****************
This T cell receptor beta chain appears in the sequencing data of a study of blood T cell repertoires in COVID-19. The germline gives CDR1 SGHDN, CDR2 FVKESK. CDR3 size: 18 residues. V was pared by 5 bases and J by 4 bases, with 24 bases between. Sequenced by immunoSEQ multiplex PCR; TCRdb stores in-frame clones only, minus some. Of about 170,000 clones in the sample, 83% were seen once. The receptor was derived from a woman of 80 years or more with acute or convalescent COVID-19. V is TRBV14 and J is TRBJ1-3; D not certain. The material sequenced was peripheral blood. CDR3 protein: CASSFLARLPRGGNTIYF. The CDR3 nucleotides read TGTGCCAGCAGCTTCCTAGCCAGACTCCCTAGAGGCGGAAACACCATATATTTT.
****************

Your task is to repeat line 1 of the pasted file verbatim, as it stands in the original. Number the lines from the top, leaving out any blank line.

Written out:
This T cell receptor beta chain appears in the sequencing data of a study of blood T cell repertoires in COVID-19. The germline gives CDR1 SGHDN, CDR2 FVKESK. CDR3 size: 18 residues. V was pared by 5 bases and J by 4 bases, with 24 bases between. Sequenced by immunoSEQ multiplex PCR; TCRdb stores in-frame clones only, minus some. Of about 170,000 clones in the sample, 83% were seen once. The receptor was derived from a woman of 80 years or more with acute or convalescent COVID-19. V is TRBV14 and J is TRBJ1-3; D not certain. The material sequenced was peripheral blood. CDR3 protein: CASSFLARLPRGGNTIYF. The CDR3 nucleotides read TGTGCCAGCAGCTTCCTAGCCAGACTCCCTAGAGGCGGAAACACCATATATTTT.